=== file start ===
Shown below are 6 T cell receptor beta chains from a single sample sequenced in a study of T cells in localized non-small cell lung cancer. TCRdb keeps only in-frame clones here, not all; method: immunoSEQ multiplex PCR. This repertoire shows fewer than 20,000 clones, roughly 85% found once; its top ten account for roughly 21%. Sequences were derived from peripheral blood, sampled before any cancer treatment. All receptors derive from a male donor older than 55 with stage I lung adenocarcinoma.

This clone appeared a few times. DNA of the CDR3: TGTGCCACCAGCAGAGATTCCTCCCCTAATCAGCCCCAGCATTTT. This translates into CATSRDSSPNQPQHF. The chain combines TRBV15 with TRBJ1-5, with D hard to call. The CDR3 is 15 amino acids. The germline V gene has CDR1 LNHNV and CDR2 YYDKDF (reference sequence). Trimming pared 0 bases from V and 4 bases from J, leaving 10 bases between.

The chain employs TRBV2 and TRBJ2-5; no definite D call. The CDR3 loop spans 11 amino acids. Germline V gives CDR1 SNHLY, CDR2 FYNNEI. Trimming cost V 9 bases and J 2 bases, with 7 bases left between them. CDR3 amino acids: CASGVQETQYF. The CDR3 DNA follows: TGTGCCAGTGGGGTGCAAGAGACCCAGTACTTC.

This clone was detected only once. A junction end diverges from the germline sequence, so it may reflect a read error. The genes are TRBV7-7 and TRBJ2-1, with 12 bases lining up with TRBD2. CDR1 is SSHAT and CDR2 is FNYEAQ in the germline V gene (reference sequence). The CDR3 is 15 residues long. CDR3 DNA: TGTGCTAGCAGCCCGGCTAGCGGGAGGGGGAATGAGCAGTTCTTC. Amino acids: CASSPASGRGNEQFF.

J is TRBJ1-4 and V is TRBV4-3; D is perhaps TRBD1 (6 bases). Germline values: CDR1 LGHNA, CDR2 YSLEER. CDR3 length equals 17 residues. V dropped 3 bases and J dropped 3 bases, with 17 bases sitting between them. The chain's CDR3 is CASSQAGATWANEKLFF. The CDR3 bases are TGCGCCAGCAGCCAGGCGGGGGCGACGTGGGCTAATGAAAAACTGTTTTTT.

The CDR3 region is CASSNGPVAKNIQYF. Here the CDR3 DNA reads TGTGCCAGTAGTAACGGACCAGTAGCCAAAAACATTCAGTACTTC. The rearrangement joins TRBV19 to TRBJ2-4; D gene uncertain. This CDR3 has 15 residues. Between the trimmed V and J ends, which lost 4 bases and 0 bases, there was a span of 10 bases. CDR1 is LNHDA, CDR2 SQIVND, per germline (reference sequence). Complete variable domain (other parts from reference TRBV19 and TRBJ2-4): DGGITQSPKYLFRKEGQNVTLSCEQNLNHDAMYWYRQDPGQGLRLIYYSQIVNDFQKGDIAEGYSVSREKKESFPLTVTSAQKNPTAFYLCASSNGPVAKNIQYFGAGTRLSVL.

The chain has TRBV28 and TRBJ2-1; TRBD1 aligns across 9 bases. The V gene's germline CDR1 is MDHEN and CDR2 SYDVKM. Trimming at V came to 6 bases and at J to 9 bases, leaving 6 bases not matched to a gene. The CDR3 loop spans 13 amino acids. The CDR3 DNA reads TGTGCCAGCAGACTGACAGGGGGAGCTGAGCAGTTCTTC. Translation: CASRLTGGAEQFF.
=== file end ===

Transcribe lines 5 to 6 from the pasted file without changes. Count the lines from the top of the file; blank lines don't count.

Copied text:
J is TRBJ1-4 and V is TRBV4-3; D is perhaps TRBD1 (6 bases). Germline values: CDR1 LGHNA, CDR2 YSLEER. CDR3 length equals 17 residues. V dropped 3 bases and J dropped 3 bases, with 17 bases sitting between them. The chain's CDR3 is CASSQAGATWANEKLFF. The CDR3 bases are TGCGCCAGCAGCCAGGCGGGGGCGACGTGGGCTAATGAAAAACTGTTTTTT.

The CDR3 region is CASSNGPVAKNIQYF. Here the CDR3 DNA reads TGTGCCAGTAGTAACGGACCAGTAGCCAAAAACATTCAGTACTTC. The rearrangement joins TRBV19 to TRBJ2-4; D gene uncertain. This CDR3 has 15 residues. Between the trimmed V and J ends, which lost 4 bases and 0 bases, there was a span of 10 bases. CDR1 is LNHDA, CDR2 SQIVND, per germline (reference sequence). Complete variable domain (other parts from reference TRBV19 and TRBJ2-4): DGGITQSPKYLFRKEGQNVTLSCEQNLNHDAMYWYRQDPGQGLRLIYYSQIVNDFQKGDIAEGYSVSREKKESFPLTVTSAQKNPTAFYLCASSNGPVAKNIQYFGAGTRLSVL.